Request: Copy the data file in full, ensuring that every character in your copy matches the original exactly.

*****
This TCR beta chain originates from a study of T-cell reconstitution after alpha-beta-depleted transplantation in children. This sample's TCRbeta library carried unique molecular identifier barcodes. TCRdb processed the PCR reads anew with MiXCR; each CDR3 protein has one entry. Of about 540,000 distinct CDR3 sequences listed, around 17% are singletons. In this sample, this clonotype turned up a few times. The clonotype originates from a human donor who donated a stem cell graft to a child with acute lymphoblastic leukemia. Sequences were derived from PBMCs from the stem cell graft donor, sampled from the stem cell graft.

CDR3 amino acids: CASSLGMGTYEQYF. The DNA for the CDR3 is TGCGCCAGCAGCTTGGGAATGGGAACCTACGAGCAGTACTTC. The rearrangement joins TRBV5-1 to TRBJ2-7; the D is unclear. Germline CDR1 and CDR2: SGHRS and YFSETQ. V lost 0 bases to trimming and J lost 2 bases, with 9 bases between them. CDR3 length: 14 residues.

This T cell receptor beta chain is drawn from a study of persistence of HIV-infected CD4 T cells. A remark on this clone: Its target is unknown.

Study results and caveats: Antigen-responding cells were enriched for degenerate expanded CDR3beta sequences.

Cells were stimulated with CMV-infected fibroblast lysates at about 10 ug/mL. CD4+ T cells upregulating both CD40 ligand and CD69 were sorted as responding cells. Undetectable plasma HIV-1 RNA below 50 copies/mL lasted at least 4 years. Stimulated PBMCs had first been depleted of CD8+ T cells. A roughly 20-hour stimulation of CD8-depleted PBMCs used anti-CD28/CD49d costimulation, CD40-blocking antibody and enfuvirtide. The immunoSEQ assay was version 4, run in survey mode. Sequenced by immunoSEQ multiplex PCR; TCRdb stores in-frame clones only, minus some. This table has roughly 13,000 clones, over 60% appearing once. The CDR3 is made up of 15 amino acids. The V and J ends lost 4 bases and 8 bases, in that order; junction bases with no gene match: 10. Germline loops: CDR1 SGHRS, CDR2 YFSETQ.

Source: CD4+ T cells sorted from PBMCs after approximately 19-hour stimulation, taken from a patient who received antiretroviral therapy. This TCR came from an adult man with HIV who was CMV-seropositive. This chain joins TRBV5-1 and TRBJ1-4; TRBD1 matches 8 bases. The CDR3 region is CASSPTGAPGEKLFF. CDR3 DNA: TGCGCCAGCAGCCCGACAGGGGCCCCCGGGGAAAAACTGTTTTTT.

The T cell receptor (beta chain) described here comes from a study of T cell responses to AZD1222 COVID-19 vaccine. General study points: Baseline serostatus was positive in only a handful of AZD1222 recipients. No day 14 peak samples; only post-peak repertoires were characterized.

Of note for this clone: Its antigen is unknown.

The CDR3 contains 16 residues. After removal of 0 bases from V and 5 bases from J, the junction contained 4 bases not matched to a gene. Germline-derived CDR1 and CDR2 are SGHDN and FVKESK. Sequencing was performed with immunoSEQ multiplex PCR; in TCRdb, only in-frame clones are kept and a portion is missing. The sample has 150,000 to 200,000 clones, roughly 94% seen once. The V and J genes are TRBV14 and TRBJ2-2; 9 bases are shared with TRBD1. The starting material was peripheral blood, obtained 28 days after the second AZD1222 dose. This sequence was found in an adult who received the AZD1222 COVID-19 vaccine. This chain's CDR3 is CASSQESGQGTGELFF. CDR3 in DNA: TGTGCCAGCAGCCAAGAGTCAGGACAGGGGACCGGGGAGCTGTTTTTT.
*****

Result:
This TCR beta chain originates from a study of T-cell reconstitution after alpha-beta-depleted transplantation in children. This sample's TCRbeta library carried unique molecular identifier barcodes. TCRdb processed the PCR reads anew with MiXCR; each CDR3 protein has one entry. Of about 540,000 distinct CDR3 sequences listed, around 17% are singletons. In this sample, this clonotype turned up a few times. The clonotype originates from a human donor who donated a stem cell graft to a child with acute lymphoblastic leukemia. Sequences were derived from PBMCs from the stem cell graft donor, sampled from the stem cell graft.

CDR3 amino acids: CASSLGMGTYEQYF. The DNA for the CDR3 is TGCGCCAGCAGCTTGGGAATGGGAACCTACGAGCAGTACTTC. The rearrangement joins TRBV5-1 to TRBJ2-7; the D is unclear. Germline CDR1 and CDR2: SGHRS and YFSETQ. V lost 0 bases to trimming and J lost 2 bases, with 9 bases between them. CDR3 length: 14 residues.

This T cell receptor beta chain is drawn from a study of persistence of HIV-infected CD4 T cells. A remark on this clone: Its target is unknown.

Study results and caveats: Antigen-responding cells were enriched for degenerate expanded CDR3beta sequences.

Cells were stimulated with CMV-infected fibroblast lysates at about 10 ug/mL. CD4+ T cells upregulating both CD40 ligand and CD69 were sorted as responding cells. Undetectable plasma HIV-1 RNA below 50 copies/mL lasted at least 4 years. Stimulated PBMCs had first been depleted of CD8+ T cells. A roughly 20-hour stimulation of CD8-depleted PBMCs used anti-CD28/CD49d costimulation, CD40-blocking antibody and enfuvirtide. The immunoSEQ assay was version 4, run in survey mode. Sequenced by immunoSEQ multiplex PCR; TCRdb stores in-frame clones only, minus some. This table has roughly 13,000 clones, over 60% appearing once. The CDR3 is made up of 15 amino acids. The V and J ends lost 4 bases and 8 bases, in that order; junction bases with no gene match: 10. Germline loops: CDR1 SGHRS, CDR2 YFSETQ.

Source: CD4+ T cells sorted from PBMCs after approximately 19-hour stimulation, taken from a patient who received antiretroviral therapy. This TCR came from an adult man with HIV who was CMV-seropositive. This chain joins TRBV5-1 and TRBJ1-4; TRBD1 matches 8 bases. The CDR3 region is CASSPTGAPGEKLFF. CDR3 DNA: TGCGCCAGCAGCCCGACAGGGGCCCCCGGGGAAAAACTGTTTTTT.

The T cell receptor (beta chain) described here comes from a study of T cell responses to AZD1222 COVID-19 vaccine. General study points: Baseline serostatus was positive in only a handful of AZD1222 recipients. No day 14 peak samples; only post-peak repertoires were characterized.

Of note for this clone: Its antigen is unknown.

The CDR3 contains 16 residues. After removal of 0 bases from V and 5 bases from J, the junction contained 4 bases not matched to a gene. Germline-derived CDR1 and CDR2 are SGHDN and FVKESK. Sequencing was performed with immunoSEQ multiplex PCR; in TCRdb, only in-frame clones are kept and a portion is missing. The sample has 150,000 to 200,000 clones, roughly 94% seen once. The V and J genes are TRBV14 and TRBJ2-2; 9 bases are shared with TRBD1. The starting material was peripheral blood, obtained 28 days after the second AZD1222 dose. This sequence was found in an adult who received the AZD1222 COVID-19 vaccine. This chain's CDR3 is CASSQESGQGTGELFF. CDR3 in DNA: TGTGCCAGCAGCCAAGAGTCAGGACAGGGGACCGGGGAGCTGTTTTTT.